Kenneth Stubbs
(American artist, 1907-1967)

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"Little Gallery" Is Opened by Young Artists of Capital

A group of young Washington artists have "set up shop" for themselves. This is a delightful "little gallery," which is its rightful name and it is on Connecticut Avenue at 1731. Their first exhibition is a creditable show. This is the first attempt on the part of artists in the city to start a gallery for exhibition of their own paintings and it is a laudable effort, which, it is hoped, Washington will support.

There is no commercial element in this effort to show the works of the young painters of the city. There are about 5 artists, all under 25, who first began their work at the Corcoran Gallery and then went on to study at Provincetown and elsewhere. Now they are showing the public what they can do and what they can do is worth seeing. Several of the artists hve studios in the same building as the gallery. The gallery itself has a fine light and quite a professional air.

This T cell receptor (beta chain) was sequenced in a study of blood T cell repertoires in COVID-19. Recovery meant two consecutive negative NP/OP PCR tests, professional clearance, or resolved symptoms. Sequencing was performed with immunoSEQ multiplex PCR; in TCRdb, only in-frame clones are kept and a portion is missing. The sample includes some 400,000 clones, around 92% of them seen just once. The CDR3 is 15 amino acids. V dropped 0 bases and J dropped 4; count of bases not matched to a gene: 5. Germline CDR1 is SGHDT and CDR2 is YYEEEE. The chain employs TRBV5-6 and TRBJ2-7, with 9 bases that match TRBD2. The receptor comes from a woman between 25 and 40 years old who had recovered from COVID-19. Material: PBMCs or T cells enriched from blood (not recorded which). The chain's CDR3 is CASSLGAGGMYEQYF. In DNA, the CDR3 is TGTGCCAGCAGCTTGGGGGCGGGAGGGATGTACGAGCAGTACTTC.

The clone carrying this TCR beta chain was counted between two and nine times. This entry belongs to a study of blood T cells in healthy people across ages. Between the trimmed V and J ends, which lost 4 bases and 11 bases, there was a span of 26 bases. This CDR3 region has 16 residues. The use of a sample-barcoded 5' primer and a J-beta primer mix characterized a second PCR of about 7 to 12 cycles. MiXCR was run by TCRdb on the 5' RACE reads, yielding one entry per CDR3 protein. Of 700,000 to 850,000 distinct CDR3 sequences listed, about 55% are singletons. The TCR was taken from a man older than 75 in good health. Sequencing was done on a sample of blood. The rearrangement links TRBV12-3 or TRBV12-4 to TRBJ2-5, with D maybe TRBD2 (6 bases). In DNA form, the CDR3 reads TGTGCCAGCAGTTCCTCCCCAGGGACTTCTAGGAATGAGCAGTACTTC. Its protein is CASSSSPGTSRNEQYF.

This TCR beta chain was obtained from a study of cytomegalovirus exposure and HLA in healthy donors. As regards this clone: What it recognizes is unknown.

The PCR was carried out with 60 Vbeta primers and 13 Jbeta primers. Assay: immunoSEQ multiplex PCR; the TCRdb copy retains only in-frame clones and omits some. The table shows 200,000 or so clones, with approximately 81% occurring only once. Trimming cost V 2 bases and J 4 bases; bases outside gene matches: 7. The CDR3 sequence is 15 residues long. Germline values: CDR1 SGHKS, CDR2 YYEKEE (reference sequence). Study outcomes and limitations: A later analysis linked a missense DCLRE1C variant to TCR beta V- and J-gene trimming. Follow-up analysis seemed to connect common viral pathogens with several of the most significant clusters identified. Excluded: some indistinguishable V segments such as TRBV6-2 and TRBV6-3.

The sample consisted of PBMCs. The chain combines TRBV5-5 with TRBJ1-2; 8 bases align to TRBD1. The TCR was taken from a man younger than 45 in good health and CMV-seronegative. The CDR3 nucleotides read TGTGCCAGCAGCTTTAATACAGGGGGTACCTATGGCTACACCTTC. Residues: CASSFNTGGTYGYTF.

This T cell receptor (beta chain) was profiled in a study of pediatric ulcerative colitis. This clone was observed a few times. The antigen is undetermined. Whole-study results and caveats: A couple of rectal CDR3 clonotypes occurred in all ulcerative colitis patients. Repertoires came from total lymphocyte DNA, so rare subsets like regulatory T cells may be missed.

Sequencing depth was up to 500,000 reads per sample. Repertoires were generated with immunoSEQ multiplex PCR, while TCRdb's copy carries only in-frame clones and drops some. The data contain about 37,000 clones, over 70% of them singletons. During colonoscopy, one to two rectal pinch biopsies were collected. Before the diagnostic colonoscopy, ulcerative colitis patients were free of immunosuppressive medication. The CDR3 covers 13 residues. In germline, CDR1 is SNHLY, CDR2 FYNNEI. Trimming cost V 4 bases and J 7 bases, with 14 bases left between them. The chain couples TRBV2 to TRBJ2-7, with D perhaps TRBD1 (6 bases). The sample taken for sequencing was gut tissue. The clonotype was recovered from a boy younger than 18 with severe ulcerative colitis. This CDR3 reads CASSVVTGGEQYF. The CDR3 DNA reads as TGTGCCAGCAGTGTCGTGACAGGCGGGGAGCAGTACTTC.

It is planned to make changes from time to time, but these changes will be informal, a few paintings taken down and others put up and the whole gallery entirely changed every three or four weeks. There is an attractive list of paintings with a cover design in black and white by Hugh Collins, which is imaginative and charming. It gives an excellent send-off to the new venture.

The paintings are by five artists, Charles Darby, Ita Romagna and Fritz Fuglister. The two latter are Swiss. Then there are Kenneth Stubbs and Hugh Collins. Charles Darby has some imaginative paintings which are excellent. "Rain Horses" has a fine spirited movement shown in the horses. The nude and the "Pigeons and St. Mathews" are also well characterized, the nude being well constructed. Fritz Fuglister has attempted the most ambitious painting in the little show in a large "Woman" and "Mask," which have painter-like qualities; the color is execllent.